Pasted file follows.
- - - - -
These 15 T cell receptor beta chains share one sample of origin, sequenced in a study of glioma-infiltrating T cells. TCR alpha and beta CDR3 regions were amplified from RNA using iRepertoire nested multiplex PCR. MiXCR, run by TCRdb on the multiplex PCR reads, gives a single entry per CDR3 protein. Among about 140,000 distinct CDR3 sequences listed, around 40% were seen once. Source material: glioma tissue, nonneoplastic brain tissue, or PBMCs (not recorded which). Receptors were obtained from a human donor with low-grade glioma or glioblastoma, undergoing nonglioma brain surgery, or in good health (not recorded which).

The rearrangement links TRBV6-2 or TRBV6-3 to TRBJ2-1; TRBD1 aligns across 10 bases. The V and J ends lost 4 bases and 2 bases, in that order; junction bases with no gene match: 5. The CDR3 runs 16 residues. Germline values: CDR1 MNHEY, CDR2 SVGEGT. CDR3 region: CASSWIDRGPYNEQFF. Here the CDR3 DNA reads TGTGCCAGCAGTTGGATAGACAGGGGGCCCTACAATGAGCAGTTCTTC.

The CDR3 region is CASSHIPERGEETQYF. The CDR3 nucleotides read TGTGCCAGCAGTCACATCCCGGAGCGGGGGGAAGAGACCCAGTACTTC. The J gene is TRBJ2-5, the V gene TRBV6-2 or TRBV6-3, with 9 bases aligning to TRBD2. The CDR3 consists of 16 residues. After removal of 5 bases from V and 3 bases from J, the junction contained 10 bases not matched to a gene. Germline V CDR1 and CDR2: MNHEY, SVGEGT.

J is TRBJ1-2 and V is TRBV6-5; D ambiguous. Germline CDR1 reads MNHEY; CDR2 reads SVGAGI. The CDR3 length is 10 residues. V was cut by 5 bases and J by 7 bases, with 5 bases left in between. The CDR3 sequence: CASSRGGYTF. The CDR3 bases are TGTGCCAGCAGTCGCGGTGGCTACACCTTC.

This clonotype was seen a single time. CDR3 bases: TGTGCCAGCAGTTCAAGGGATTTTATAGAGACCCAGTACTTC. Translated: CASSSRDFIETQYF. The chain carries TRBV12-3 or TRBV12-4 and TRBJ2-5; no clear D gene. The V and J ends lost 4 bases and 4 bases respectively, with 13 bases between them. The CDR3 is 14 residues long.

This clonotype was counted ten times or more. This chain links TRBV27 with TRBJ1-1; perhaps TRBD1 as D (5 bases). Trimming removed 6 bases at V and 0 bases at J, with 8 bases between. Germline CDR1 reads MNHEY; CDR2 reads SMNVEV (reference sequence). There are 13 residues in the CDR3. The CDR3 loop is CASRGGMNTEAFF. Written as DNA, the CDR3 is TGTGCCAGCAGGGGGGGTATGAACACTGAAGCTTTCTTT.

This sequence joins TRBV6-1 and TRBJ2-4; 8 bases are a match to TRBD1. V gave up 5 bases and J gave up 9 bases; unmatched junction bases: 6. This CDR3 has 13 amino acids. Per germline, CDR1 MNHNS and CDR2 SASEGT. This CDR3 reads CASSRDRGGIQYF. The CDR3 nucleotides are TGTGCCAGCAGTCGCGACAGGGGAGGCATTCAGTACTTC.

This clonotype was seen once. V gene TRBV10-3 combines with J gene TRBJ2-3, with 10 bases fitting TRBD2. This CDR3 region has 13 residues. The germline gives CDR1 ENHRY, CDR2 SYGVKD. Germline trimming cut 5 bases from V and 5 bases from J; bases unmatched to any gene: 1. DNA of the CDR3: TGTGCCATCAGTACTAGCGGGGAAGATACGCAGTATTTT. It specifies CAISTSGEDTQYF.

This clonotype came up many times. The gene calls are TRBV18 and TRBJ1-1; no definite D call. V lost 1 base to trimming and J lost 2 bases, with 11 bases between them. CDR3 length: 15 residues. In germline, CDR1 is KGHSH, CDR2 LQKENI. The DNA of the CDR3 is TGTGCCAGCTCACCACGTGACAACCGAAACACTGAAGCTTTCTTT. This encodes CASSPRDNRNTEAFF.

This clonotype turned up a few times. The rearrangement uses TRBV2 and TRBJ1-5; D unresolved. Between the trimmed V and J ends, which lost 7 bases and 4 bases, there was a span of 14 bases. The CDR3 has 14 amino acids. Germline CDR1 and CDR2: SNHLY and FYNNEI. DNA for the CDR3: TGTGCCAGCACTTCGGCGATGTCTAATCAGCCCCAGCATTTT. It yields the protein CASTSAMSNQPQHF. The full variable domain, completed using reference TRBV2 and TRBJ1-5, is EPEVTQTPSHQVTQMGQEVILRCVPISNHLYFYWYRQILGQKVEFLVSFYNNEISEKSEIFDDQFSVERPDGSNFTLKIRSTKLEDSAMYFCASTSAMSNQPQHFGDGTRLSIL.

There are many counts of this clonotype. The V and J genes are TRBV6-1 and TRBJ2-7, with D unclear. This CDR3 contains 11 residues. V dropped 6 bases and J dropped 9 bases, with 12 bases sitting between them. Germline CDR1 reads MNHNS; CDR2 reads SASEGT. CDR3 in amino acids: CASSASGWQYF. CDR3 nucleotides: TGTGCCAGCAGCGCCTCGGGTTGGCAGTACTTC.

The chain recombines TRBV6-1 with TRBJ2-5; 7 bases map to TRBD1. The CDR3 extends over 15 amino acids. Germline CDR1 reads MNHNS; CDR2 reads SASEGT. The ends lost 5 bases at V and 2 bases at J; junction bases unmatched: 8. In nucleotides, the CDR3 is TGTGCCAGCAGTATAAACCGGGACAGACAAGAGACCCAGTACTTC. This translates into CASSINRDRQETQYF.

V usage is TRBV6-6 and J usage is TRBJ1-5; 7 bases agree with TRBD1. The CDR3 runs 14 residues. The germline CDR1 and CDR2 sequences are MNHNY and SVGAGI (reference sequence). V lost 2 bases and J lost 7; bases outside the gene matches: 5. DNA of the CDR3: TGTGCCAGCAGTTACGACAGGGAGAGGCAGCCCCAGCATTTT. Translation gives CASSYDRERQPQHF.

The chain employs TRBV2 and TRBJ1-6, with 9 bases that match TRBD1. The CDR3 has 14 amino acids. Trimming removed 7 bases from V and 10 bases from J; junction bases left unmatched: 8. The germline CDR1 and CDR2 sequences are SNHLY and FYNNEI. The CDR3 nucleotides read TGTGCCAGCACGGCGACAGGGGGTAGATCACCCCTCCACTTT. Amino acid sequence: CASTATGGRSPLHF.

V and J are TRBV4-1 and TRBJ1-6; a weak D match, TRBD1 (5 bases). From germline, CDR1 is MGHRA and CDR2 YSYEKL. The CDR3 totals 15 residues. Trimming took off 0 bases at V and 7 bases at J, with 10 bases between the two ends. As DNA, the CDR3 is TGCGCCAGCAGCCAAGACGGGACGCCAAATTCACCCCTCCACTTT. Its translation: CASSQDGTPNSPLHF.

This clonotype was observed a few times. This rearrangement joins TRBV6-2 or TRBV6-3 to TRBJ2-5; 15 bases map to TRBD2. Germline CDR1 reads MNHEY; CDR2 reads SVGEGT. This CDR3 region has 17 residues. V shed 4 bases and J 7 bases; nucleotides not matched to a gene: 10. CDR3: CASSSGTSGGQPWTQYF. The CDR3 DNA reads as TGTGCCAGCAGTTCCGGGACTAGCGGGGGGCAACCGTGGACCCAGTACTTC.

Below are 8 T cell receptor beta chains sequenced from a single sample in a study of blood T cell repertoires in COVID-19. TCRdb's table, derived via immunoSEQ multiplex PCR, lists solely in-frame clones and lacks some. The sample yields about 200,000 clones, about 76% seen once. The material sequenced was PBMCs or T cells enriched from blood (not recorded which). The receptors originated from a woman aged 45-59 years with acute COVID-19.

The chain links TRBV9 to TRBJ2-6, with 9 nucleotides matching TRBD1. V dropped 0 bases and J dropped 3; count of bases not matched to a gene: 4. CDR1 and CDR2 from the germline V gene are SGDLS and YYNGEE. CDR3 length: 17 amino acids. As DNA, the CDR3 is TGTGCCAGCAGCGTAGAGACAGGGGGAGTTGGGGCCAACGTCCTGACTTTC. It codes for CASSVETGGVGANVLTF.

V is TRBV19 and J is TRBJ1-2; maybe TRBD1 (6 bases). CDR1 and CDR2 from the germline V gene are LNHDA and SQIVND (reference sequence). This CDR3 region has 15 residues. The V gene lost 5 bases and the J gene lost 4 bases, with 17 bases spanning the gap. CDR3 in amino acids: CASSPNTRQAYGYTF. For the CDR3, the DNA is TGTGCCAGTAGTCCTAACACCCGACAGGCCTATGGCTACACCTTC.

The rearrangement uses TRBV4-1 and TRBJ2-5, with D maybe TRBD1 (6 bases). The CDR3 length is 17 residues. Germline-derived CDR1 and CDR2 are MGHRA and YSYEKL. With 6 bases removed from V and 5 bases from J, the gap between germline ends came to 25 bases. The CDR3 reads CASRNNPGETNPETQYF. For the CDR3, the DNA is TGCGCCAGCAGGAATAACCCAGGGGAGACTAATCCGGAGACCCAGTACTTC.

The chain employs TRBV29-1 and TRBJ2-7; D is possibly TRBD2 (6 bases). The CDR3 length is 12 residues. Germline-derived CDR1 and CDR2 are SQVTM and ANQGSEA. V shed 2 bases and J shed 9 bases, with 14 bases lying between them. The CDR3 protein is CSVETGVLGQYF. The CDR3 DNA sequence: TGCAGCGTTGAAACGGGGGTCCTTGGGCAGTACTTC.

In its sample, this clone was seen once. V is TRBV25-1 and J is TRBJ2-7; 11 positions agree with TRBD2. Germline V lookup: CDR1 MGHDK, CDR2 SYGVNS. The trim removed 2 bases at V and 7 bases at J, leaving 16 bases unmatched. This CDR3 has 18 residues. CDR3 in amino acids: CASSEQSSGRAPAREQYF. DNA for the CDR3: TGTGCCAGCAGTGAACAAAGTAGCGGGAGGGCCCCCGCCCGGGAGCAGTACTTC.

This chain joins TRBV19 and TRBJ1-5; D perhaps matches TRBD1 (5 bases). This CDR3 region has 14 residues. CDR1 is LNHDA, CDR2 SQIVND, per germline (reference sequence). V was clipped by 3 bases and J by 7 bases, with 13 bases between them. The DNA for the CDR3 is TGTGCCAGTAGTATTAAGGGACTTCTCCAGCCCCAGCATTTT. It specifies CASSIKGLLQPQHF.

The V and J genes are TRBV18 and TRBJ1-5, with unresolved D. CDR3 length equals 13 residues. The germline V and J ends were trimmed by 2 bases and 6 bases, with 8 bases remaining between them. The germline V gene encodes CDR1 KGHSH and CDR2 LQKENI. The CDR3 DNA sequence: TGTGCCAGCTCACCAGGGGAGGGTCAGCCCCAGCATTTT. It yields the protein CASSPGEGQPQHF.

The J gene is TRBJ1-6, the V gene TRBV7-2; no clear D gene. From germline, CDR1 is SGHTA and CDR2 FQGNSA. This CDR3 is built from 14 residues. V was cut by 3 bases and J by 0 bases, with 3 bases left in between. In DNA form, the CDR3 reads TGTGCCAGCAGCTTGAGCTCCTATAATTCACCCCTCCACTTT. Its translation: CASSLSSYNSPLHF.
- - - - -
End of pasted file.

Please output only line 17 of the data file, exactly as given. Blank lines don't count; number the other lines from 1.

Below are 8 T cell receptor beta chains sequenced from a single sample in a study of blood T cell repertoires in COVID-19. TCRdb's table, derived via immunoSEQ multiplex PCR, lists solely in-frame clones and lacks some. The sample yields about 200,000 clones, about 76% seen once. The material sequenced was PBMCs or T cells enriched from blood (not recorded which). The receptors originated from a woman aged 45-59 years with acute COVID-19.